Becoming invisible through IM: a third order effect
Student Researchers

Daniel Halpern, Pan Shi, and Ying Chen (Graduate Students)
This paper is based on a project from the "Psychological Aspects of Communication Technology" graduate course.

Faculty Supervisor

Dr. S. Shyam Sundar


IM poses the paradoxical consequence of simultaneously decreasing work delays (firstorder effect), but increasing work interruptions (second-order effect). The third order effect is: users in IM systems might change their degree of social presence to invisible in the same way that they do in their off line relationships in order to avoid interruptions.

Research Question & Hypotheses

Research Question: how individual differences might affect IM uses and specifically the tendency to be invisible.

H1: Individuals with a high need for control will show a higher preference to initiate conversations

H2: Individuals with a high need for control will show a higher preference to communicate asynchronously to answer conversations

H3: Individuals with a high need for control will evaluate better the IM application (allow them to choose individually the degree of visibility)


We designed an experiment in which firstly participants were surveyed on their affinity level, and then every 3 participants were grouped to either “friend” group or “stranger” group based on that. After then, each group was asked to play a puzzle solving game by collaborating through an IM application. There were two kinds of levels in the game: easy and difficult, and participants were asked to play both, in the sequence that easy levels first and then difficult levels. During the time they played the game, they kept receiving interruptions from IM application every 2 minutes, and the only way to avoid interruptions is to change their status to invisible. After they finished both levels, they needed to fill out a questionnaire to measure their need for control level and the evaluation of the IM tool.


• H1 not supported, the preference to initiate conversations between individuals with high need for control and low need for control don’t have significant difference.

• H2 is partially supported, in the easy task, individuals with a need for control show a higher preference to communicate asynchronously to answer conversations, but in the difficult task, it change to the opposite (Figure 1).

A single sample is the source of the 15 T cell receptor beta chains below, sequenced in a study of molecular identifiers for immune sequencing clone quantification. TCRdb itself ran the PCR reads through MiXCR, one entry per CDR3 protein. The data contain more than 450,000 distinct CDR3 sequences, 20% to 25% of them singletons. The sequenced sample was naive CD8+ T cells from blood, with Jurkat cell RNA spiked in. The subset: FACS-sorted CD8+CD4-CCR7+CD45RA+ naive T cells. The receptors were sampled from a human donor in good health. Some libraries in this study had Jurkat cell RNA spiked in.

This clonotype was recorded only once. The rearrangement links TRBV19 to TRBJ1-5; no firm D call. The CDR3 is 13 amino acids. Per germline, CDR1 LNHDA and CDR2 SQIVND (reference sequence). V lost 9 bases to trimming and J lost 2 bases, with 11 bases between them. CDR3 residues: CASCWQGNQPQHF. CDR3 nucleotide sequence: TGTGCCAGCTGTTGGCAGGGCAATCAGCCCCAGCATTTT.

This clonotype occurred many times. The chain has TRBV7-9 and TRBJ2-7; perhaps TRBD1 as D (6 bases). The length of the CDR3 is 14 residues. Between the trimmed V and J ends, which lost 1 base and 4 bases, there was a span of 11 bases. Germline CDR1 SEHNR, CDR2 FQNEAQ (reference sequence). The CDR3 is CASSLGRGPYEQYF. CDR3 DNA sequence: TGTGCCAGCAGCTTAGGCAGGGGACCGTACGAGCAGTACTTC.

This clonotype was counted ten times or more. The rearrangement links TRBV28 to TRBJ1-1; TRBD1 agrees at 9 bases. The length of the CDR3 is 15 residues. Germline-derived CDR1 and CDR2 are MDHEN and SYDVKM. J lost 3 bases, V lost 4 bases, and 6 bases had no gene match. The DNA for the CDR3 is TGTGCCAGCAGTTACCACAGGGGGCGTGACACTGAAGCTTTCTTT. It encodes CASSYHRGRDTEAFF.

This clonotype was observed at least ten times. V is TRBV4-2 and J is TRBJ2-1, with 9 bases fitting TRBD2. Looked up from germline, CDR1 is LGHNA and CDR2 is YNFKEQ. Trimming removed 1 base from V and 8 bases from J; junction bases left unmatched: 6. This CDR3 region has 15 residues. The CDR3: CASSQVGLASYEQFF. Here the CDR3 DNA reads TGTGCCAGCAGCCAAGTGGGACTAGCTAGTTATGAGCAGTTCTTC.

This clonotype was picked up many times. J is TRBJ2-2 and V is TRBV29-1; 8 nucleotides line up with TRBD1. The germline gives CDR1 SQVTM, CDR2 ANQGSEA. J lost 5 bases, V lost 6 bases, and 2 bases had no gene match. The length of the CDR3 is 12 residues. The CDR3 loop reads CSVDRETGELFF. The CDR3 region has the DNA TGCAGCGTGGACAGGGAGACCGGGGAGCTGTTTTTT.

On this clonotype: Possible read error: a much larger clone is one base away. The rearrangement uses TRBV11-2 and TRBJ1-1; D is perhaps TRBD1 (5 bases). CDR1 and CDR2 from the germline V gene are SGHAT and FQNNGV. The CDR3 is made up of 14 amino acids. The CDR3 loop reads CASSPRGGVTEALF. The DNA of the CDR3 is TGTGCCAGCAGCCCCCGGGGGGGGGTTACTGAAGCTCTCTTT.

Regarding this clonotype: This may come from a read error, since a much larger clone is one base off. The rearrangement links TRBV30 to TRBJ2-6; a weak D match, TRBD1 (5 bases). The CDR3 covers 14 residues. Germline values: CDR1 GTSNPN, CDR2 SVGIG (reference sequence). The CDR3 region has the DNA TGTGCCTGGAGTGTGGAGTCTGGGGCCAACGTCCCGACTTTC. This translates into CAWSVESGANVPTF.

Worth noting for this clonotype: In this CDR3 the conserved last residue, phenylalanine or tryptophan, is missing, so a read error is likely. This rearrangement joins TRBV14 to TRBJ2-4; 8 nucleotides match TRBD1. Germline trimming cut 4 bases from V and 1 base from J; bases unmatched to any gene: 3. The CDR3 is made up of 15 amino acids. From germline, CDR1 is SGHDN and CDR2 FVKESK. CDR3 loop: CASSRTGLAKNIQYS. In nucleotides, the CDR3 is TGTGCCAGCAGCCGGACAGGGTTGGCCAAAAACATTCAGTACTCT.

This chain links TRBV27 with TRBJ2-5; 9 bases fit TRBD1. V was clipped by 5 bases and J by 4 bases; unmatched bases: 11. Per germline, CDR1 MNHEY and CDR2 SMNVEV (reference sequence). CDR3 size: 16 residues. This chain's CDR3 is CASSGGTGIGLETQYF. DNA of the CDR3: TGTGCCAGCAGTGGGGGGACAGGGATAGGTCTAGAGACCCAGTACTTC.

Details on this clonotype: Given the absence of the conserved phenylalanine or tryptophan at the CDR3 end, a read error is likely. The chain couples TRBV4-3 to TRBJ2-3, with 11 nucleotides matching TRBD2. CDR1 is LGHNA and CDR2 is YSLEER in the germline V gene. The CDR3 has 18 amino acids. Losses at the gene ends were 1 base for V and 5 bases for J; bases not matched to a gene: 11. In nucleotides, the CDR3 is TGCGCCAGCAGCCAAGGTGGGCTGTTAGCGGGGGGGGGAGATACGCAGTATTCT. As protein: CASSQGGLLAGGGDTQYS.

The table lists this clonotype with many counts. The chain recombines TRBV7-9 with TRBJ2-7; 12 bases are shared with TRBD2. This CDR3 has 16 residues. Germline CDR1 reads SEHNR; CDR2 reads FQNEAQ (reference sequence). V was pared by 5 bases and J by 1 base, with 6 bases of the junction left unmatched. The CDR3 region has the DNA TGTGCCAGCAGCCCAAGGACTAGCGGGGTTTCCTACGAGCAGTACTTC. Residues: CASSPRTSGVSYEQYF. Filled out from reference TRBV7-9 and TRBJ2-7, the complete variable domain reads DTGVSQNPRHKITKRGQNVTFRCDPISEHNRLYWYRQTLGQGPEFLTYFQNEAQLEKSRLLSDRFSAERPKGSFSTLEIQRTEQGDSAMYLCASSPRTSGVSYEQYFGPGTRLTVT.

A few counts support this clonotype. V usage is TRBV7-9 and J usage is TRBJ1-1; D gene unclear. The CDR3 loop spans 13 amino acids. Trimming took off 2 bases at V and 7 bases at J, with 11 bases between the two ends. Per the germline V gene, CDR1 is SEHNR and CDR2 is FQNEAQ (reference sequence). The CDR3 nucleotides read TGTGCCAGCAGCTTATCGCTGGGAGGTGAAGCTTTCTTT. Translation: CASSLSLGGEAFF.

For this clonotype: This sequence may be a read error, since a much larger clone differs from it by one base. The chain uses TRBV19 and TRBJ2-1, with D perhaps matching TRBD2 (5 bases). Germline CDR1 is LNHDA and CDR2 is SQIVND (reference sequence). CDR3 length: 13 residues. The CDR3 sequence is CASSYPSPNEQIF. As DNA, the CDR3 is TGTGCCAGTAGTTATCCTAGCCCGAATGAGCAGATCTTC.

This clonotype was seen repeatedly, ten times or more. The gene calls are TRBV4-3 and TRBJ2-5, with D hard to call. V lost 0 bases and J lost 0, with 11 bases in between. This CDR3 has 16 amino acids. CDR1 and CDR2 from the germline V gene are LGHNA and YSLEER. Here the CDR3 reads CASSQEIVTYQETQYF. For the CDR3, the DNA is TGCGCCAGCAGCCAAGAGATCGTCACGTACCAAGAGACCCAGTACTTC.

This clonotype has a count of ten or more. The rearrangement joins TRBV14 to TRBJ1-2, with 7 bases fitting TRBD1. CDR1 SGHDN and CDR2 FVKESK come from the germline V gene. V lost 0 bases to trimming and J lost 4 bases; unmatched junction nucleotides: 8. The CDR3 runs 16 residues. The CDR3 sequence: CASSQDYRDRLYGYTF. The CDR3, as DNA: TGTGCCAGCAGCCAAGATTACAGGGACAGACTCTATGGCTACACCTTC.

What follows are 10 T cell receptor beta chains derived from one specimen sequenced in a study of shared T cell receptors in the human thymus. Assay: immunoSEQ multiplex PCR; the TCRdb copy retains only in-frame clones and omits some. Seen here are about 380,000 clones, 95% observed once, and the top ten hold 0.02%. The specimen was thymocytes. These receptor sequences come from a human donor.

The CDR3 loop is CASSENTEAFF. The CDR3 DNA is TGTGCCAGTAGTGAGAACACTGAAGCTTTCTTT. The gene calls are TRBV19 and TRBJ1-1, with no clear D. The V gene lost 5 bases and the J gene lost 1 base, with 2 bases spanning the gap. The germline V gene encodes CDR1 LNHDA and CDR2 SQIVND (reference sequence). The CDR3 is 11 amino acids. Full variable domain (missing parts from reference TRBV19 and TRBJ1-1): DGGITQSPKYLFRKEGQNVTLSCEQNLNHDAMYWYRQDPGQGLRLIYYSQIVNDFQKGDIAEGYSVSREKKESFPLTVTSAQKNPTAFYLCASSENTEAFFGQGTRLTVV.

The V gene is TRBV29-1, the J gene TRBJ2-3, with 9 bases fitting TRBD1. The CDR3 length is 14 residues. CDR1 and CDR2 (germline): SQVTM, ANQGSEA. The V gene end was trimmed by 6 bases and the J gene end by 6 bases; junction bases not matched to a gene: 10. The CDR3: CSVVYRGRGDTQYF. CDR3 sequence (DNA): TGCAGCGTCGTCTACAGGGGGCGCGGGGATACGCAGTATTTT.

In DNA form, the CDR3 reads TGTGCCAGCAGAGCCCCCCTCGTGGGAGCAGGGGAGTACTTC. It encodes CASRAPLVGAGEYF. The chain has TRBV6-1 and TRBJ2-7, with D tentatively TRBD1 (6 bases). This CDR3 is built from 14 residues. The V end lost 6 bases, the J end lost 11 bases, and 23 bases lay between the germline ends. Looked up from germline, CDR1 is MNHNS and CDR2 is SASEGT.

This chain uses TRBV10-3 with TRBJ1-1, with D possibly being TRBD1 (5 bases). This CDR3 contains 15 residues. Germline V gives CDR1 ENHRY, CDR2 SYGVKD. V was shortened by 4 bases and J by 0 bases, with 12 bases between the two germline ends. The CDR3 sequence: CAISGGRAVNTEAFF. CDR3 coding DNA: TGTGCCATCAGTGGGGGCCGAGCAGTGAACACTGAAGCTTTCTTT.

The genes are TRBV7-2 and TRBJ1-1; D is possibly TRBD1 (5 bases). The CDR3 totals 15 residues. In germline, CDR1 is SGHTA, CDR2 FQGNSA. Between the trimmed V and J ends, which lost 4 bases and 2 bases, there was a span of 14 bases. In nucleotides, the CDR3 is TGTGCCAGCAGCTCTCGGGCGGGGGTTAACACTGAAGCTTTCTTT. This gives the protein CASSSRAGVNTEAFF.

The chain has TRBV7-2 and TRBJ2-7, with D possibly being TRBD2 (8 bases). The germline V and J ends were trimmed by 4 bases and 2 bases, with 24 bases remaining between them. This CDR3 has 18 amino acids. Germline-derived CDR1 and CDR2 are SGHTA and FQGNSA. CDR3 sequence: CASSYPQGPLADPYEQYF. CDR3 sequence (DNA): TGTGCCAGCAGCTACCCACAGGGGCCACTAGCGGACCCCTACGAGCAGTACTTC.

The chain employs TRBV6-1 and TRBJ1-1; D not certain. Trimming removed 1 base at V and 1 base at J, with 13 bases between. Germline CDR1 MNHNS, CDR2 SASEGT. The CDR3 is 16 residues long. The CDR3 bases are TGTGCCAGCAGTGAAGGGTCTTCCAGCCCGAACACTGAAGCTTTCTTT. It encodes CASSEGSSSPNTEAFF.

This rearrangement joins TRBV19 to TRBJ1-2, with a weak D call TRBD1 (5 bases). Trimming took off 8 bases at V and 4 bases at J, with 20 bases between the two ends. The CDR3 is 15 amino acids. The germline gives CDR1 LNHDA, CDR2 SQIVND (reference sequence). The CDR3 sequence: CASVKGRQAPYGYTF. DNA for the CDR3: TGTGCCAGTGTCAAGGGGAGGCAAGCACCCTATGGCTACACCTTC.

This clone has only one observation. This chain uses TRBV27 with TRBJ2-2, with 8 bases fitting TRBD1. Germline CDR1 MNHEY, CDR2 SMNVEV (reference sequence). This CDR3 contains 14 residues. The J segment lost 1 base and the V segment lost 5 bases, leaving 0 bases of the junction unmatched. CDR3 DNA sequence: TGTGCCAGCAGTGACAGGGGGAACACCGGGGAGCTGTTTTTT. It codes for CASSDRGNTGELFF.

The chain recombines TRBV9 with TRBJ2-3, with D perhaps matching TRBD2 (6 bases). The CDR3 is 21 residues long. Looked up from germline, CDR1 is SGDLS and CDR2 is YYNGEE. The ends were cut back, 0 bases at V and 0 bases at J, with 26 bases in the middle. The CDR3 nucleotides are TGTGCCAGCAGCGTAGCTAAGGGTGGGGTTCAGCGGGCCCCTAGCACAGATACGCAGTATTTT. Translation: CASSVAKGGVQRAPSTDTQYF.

Figure 1. Interaction between task difficulty and need for control

• The amount of data is not sufficient for us to measure H3.

Other findings:
1. The number of initiate times in easy task is much more than difficult task (p< .001).
2. participants who have high need for control initialize much more conversations in friends group than in stranger group (p = 0.036);
3. Male in high difficulty level task initialize much more than female (p < 0.05*), and in low difficulty level task male’s response delay is much shorter than female’s (p< 0.05);
4. The group leader’s average initialize rate is significantly less than others (p < 0.05), while in high difficulty level, group leaders’ response delay is significantly longer than others (p < 0.01);


Our explanation of the hypothesis not being fully supported is high need for control participants would have a stronger motivation to complete the collaboration task so that they would pursue a higher efficiency than participants with low need for control. And findings demonstrate that users are more prone to interrupt others when they are using less cognitive resources and have more confidence.

To sum up, people with different level of need for control, in different position (leader or member), doing different tasks (easy or difficult) will require different functionality of IM applications. Thus, it is reasonable to embed policy setting function to IM application design which enable user to specify their using preference.

For more details regarding the study contact

Dr. S. Shyam Sundar by e-mail at or by telephone at (814) 865-2173

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Media Effects Research Lab at College of Communications, Penn State University